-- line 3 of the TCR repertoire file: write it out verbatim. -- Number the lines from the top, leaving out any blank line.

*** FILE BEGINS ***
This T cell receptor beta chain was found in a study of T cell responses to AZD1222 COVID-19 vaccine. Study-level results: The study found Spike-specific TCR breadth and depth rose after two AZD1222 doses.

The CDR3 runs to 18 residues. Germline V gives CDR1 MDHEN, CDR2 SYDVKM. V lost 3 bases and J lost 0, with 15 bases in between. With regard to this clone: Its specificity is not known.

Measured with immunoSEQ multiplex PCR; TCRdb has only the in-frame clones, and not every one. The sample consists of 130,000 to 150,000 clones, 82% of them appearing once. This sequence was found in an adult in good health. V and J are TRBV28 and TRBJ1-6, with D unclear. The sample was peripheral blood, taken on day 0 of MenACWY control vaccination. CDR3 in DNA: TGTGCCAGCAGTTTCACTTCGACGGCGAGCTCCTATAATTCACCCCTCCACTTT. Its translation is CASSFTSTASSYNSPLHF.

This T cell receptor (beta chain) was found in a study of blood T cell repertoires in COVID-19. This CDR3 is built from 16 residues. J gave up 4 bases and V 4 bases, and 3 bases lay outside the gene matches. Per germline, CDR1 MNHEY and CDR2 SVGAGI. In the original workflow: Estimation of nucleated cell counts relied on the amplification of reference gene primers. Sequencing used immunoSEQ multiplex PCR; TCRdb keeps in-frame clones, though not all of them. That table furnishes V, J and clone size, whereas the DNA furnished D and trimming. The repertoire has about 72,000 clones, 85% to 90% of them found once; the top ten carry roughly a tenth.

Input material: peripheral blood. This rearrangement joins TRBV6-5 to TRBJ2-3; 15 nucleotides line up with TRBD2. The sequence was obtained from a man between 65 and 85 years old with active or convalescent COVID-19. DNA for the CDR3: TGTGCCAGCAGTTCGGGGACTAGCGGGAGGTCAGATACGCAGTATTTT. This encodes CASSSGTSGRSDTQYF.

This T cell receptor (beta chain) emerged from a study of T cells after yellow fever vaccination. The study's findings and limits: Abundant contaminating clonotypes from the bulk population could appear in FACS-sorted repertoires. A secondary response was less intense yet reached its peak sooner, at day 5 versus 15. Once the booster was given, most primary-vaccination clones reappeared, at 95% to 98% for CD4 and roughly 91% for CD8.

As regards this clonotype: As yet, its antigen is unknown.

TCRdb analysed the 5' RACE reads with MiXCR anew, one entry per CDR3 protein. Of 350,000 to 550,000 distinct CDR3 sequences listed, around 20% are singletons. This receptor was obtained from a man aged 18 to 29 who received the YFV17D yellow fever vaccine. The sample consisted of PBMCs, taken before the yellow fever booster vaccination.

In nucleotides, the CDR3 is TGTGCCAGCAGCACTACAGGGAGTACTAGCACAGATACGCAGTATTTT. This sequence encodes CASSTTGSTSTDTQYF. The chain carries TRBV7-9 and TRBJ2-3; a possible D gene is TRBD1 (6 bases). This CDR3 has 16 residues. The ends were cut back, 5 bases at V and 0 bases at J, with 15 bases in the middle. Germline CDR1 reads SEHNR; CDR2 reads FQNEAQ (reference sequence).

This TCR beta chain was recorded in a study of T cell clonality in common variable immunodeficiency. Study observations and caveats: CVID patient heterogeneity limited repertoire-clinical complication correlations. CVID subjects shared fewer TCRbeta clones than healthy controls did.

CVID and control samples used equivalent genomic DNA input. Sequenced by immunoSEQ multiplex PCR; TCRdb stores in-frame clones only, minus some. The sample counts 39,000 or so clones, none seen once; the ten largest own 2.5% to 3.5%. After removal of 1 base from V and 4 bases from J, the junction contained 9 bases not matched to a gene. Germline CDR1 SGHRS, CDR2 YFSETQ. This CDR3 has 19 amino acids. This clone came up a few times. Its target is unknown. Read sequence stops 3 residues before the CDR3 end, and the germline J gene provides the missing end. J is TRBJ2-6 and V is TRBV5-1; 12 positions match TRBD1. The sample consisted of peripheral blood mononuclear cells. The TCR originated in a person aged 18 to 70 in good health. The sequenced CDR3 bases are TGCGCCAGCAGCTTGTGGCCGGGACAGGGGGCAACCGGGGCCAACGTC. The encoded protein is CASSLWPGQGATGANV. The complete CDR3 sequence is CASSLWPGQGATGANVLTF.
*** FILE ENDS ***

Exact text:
Measured with immunoSEQ multiplex PCR; TCRdb has only the in-frame clones, and not every one. The sample consists of 130,000 to 150,000 clones, 82% of them appearing once. This sequence was found in an adult in good health. V and J are TRBV28 and TRBJ1-6, with D unclear. The sample was peripheral blood, taken on day 0 of MenACWY control vaccination. CDR3 in DNA: TGTGCCAGCAGTTTCACTTCGACGGCGAGCTCCTATAATTCACCCCTCCACTTT. Its translation is CASSFTSTASSYNSPLHF.